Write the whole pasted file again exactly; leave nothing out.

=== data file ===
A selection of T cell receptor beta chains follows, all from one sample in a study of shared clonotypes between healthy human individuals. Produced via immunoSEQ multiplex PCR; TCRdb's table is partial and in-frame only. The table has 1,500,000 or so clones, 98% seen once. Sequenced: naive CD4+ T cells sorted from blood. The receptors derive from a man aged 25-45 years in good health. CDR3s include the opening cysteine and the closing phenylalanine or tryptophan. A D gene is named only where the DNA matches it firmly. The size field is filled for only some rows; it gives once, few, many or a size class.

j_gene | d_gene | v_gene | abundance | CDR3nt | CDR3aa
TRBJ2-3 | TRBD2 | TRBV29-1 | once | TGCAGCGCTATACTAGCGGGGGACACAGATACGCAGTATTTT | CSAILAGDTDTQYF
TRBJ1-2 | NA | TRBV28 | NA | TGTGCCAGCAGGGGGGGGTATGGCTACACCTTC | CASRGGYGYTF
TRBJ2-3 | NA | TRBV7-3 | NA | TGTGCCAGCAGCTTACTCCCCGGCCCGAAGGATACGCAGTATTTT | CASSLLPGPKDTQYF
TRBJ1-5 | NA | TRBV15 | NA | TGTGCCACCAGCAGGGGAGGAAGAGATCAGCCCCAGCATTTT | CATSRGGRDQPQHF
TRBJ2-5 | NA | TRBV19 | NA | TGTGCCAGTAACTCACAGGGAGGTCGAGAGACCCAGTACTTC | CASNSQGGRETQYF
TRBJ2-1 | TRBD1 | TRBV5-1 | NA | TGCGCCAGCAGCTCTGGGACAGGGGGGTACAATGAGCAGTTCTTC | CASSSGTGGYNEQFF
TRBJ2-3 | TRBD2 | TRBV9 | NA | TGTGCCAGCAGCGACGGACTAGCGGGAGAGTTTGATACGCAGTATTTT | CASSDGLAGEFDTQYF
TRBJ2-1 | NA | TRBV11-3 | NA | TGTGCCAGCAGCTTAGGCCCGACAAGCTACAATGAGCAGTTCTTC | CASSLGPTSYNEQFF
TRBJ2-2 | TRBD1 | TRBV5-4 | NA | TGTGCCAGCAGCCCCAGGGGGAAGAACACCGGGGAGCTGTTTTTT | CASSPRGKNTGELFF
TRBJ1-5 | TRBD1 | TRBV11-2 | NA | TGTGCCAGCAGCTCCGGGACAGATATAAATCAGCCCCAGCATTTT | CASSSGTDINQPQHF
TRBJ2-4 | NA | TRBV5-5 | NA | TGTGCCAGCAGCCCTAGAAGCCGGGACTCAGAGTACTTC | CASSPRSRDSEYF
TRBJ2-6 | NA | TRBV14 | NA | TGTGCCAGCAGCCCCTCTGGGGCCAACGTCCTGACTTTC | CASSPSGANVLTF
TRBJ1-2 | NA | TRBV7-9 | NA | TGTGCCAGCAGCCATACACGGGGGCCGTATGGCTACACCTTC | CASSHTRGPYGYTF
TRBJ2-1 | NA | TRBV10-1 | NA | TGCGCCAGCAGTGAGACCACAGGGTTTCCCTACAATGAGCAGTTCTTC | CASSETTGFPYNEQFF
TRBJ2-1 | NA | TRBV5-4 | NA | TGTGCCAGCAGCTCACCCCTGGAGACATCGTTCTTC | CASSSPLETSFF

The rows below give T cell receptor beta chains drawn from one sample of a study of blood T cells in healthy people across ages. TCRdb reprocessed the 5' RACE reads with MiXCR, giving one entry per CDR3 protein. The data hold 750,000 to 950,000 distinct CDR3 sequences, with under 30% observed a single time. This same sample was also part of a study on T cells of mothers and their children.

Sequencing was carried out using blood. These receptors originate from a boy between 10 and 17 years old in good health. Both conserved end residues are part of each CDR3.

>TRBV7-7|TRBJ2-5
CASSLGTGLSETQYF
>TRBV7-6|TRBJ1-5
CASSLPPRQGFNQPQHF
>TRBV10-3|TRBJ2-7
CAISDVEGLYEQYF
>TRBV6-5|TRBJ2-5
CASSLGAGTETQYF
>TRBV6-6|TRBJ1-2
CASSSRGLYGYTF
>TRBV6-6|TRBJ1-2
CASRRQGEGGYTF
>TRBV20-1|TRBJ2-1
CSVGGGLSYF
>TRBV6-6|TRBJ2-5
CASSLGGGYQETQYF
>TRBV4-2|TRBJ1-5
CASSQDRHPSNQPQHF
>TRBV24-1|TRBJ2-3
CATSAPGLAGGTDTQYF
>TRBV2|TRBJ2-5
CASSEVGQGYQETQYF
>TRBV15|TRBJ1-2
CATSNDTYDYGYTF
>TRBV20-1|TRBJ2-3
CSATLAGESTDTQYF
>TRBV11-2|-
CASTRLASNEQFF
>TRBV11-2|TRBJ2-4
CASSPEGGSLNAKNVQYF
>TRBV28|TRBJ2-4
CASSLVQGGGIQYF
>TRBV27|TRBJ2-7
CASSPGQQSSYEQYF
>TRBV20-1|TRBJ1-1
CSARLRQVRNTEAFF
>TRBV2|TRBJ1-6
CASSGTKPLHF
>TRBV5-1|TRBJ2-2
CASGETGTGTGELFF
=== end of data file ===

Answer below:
A selection of T cell receptor beta chains follows, all from one sample in a study of shared clonotypes between healthy human individuals. Produced via immunoSEQ multiplex PCR; TCRdb's table is partial and in-frame only. The table has 1,500,000 or so clones, 98% seen once. Sequenced: naive CD4+ T cells sorted from blood. The receptors derive from a man aged 25-45 years in good health. CDR3s include the opening cysteine and the closing phenylalanine or tryptophan. A D gene is named only where the DNA matches it firmly. The size field is filled for only some rows; it gives once, few, many or a size class.

j_gene | d_gene | v_gene | abundance | CDR3nt | CDR3aa
TRBJ2-3 | TRBD2 | TRBV29-1 | once | TGCAGCGCTATACTAGCGGGGGACACAGATACGCAGTATTTT | CSAILAGDTDTQYF
TRBJ1-2 | NA | TRBV28 | NA | TGTGCCAGCAGGGGGGGGTATGGCTACACCTTC | CASRGGYGYTF
TRBJ2-3 | NA | TRBV7-3 | NA | TGTGCCAGCAGCTTACTCCCCGGCCCGAAGGATACGCAGTATTTT | CASSLLPGPKDTQYF
TRBJ1-5 | NA | TRBV15 | NA | TGTGCCACCAGCAGGGGAGGAAGAGATCAGCCCCAGCATTTT | CATSRGGRDQPQHF
TRBJ2-5 | NA | TRBV19 | NA | TGTGCCAGTAACTCACAGGGAGGTCGAGAGACCCAGTACTTC | CASNSQGGRETQYF
TRBJ2-1 | TRBD1 | TRBV5-1 | NA | TGCGCCAGCAGCTCTGGGACAGGGGGGTACAATGAGCAGTTCTTC | CASSSGTGGYNEQFF
TRBJ2-3 | TRBD2 | TRBV9 | NA | TGTGCCAGCAGCGACGGACTAGCGGGAGAGTTTGATACGCAGTATTTT | CASSDGLAGEFDTQYF
TRBJ2-1 | NA | TRBV11-3 | NA | TGTGCCAGCAGCTTAGGCCCGACAAGCTACAATGAGCAGTTCTTC | CASSLGPTSYNEQFF
TRBJ2-2 | TRBD1 | TRBV5-4 | NA | TGTGCCAGCAGCCCCAGGGGGAAGAACACCGGGGAGCTGTTTTTT | CASSPRGKNTGELFF
TRBJ1-5 | TRBD1 | TRBV11-2 | NA | TGTGCCAGCAGCTCCGGGACAGATATAAATCAGCCCCAGCATTTT | CASSSGTDINQPQHF
TRBJ2-4 | NA | TRBV5-5 | NA | TGTGCCAGCAGCCCTAGAAGCCGGGACTCAGAGTACTTC | CASSPRSRDSEYF
TRBJ2-6 | NA | TRBV14 | NA | TGTGCCAGCAGCCCCTCTGGGGCCAACGTCCTGACTTTC | CASSPSGANVLTF
TRBJ1-2 | NA | TRBV7-9 | NA | TGTGCCAGCAGCCATACACGGGGGCCGTATGGCTACACCTTC | CASSHTRGPYGYTF
TRBJ2-1 | NA | TRBV10-1 | NA | TGCGCCAGCAGTGAGACCACAGGGTTTCCCTACAATGAGCAGTTCTTC | CASSETTGFPYNEQFF
TRBJ2-1 | NA | TRBV5-4 | NA | TGTGCCAGCAGCTCACCCCTGGAGACATCGTTCTTC | CASSSPLETSFF

The rows below give T cell receptor beta chains drawn from one sample of a study of blood T cells in healthy people across ages. TCRdb reprocessed the 5' RACE reads with MiXCR, giving one entry per CDR3 protein. The data hold 750,000 to 950,000 distinct CDR3 sequences, with under 30% observed a single time. This same sample was also part of a study on T cells of mothers and their children.

Sequencing was carried out using blood. These receptors originate from a boy between 10 and 17 years old in good health. Both conserved end residues are part of each CDR3.

>TRBV7-7|TRBJ2-5
CASSLGTGLSETQYF
>TRBV7-6|TRBJ1-5
CASSLPPRQGFNQPQHF
>TRBV10-3|TRBJ2-7
CAISDVEGLYEQYF
>TRBV6-5|TRBJ2-5
CASSLGAGTETQYF
>TRBV6-6|TRBJ1-2
CASSSRGLYGYTF
>TRBV6-6|TRBJ1-2
CASRRQGEGGYTF
>TRBV20-1|TRBJ2-1
CSVGGGLSYF
>TRBV6-6|TRBJ2-5
CASSLGGGYQETQYF
>TRBV4-2|TRBJ1-5
CASSQDRHPSNQPQHF
>TRBV24-1|TRBJ2-3
CATSAPGLAGGTDTQYF
>TRBV2|TRBJ2-5
CASSEVGQGYQETQYF
>TRBV15|TRBJ1-2
CATSNDTYDYGYTF
>TRBV20-1|TRBJ2-3
CSATLAGESTDTQYF
>TRBV11-2|-
CASTRLASNEQFF
>TRBV11-2|TRBJ2-4
CASSPEGGSLNAKNVQYF
>TRBV28|TRBJ2-4
CASSLVQGGGIQYF
>TRBV27|TRBJ2-7
CASSPGQQSSYEQYF
>TRBV20-1|TRBJ1-1
CSARLRQVRNTEAFF
>TRBV2|TRBJ1-6
CASSGTKPLHF
>TRBV5-1|TRBJ2-2
CASGETGTGTGELFF